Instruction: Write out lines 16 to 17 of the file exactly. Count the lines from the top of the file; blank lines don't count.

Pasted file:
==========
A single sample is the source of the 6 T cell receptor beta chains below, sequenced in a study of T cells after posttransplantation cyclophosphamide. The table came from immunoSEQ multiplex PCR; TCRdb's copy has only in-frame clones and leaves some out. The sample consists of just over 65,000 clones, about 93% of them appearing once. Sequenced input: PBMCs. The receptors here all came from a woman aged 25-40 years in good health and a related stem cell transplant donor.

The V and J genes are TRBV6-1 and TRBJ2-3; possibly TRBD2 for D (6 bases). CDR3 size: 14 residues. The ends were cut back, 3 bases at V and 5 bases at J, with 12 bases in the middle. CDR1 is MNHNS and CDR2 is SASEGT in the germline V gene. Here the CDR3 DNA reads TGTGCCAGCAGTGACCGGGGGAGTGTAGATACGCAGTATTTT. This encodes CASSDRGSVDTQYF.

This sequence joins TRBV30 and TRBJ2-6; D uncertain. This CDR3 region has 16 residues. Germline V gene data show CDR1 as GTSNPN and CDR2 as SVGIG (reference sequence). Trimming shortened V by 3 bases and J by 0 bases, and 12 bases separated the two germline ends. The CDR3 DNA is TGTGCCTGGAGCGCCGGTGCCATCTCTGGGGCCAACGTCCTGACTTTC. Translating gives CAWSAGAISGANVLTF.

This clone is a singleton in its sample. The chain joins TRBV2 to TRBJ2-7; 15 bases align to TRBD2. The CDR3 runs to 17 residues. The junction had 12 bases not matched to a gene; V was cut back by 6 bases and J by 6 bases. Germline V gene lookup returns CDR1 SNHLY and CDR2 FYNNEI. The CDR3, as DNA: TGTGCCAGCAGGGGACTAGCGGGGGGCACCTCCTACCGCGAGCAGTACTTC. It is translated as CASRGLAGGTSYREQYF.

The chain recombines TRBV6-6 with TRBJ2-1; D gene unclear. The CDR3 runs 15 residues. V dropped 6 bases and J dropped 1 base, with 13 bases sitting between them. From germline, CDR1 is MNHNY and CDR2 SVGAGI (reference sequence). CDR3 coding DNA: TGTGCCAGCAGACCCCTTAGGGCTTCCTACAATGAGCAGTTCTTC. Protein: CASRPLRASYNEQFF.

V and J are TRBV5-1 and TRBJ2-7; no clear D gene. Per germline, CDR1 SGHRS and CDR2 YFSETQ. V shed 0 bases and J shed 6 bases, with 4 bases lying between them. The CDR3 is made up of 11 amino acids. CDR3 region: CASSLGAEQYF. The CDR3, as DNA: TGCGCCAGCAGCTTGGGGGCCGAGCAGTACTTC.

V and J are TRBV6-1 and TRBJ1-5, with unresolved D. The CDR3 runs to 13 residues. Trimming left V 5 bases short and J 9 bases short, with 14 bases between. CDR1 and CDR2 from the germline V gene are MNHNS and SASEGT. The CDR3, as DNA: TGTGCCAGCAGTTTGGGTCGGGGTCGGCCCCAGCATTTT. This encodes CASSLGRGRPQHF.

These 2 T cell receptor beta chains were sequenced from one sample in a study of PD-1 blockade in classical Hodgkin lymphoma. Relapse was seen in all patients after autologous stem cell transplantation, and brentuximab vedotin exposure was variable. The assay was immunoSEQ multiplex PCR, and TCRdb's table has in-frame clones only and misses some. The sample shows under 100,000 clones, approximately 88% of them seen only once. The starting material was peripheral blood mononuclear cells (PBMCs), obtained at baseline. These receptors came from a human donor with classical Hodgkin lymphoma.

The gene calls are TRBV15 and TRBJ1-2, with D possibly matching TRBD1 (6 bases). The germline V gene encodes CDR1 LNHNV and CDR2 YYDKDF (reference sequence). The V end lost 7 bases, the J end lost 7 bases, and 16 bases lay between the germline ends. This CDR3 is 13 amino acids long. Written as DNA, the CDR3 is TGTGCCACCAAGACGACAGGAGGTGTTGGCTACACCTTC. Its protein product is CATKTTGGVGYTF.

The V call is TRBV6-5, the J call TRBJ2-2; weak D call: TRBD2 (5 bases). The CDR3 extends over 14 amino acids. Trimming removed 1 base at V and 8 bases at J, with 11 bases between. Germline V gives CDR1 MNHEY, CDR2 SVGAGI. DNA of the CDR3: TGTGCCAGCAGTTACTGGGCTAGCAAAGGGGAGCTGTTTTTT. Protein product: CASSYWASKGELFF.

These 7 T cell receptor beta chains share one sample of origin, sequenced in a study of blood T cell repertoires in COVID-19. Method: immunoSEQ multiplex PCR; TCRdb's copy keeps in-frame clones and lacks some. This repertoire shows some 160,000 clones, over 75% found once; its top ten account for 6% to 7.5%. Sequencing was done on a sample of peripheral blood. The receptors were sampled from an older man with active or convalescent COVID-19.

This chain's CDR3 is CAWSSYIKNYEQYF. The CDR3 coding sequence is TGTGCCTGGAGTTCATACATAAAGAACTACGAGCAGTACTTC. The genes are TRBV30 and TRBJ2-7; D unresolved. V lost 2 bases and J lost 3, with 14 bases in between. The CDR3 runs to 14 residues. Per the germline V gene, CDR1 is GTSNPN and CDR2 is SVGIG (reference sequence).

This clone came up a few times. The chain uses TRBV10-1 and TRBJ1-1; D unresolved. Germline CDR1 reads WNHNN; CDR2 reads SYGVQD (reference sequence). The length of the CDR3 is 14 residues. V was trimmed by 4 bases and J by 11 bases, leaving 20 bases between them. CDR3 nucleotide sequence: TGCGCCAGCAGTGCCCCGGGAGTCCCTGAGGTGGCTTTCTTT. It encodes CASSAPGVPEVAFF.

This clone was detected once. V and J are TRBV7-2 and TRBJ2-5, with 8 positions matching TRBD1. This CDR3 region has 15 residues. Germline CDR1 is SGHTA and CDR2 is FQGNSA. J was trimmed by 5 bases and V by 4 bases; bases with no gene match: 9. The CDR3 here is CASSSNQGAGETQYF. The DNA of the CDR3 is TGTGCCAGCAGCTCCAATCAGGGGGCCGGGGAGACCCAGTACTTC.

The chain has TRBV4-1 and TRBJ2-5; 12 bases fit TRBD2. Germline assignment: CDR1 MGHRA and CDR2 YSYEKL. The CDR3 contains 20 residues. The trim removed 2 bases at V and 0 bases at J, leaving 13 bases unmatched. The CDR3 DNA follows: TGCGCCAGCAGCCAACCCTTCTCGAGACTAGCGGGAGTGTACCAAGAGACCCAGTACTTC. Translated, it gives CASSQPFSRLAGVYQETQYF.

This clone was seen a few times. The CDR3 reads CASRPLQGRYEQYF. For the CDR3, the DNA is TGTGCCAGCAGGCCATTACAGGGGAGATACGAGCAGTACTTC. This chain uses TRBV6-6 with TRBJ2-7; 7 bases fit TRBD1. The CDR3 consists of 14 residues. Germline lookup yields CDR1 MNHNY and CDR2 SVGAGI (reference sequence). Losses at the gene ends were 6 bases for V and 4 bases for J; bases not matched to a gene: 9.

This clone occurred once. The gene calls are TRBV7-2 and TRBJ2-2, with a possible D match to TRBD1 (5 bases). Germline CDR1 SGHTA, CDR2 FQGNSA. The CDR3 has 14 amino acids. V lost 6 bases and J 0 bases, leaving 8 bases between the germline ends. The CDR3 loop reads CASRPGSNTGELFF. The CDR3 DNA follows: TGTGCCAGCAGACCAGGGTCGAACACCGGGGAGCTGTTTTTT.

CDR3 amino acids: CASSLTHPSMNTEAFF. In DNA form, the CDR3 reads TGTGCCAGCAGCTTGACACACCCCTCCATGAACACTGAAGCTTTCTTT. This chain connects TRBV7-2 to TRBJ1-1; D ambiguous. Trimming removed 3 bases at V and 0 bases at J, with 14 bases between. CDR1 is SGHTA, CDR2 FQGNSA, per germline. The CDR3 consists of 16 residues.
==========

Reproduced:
This clone was seen a few times. The CDR3 reads CASRPLQGRYEQYF. For the CDR3, the DNA is TGTGCCAGCAGGCCATTACAGGGGAGATACGAGCAGTACTTC. This chain uses TRBV6-6 with TRBJ2-7; 7 bases fit TRBD1. The CDR3 consists of 14 residues. Germline lookup yields CDR1 MNHNY and CDR2 SVGAGI (reference sequence). Losses at the gene ends were 6 bases for V and 4 bases for J; bases not matched to a gene: 9.

This clone occurred once. The gene calls are TRBV7-2 and TRBJ2-2, with a possible D match to TRBD1 (5 bases). Germline CDR1 SGHTA, CDR2 FQGNSA. The CDR3 has 14 amino acids. V lost 6 bases and J 0 bases, leaving 8 bases between the germline ends. The CDR3 loop reads CASRPGSNTGELFF. The CDR3 DNA follows: TGTGCCAGCAGACCAGGGTCGAACACCGGGGAGCTGTTTTTT.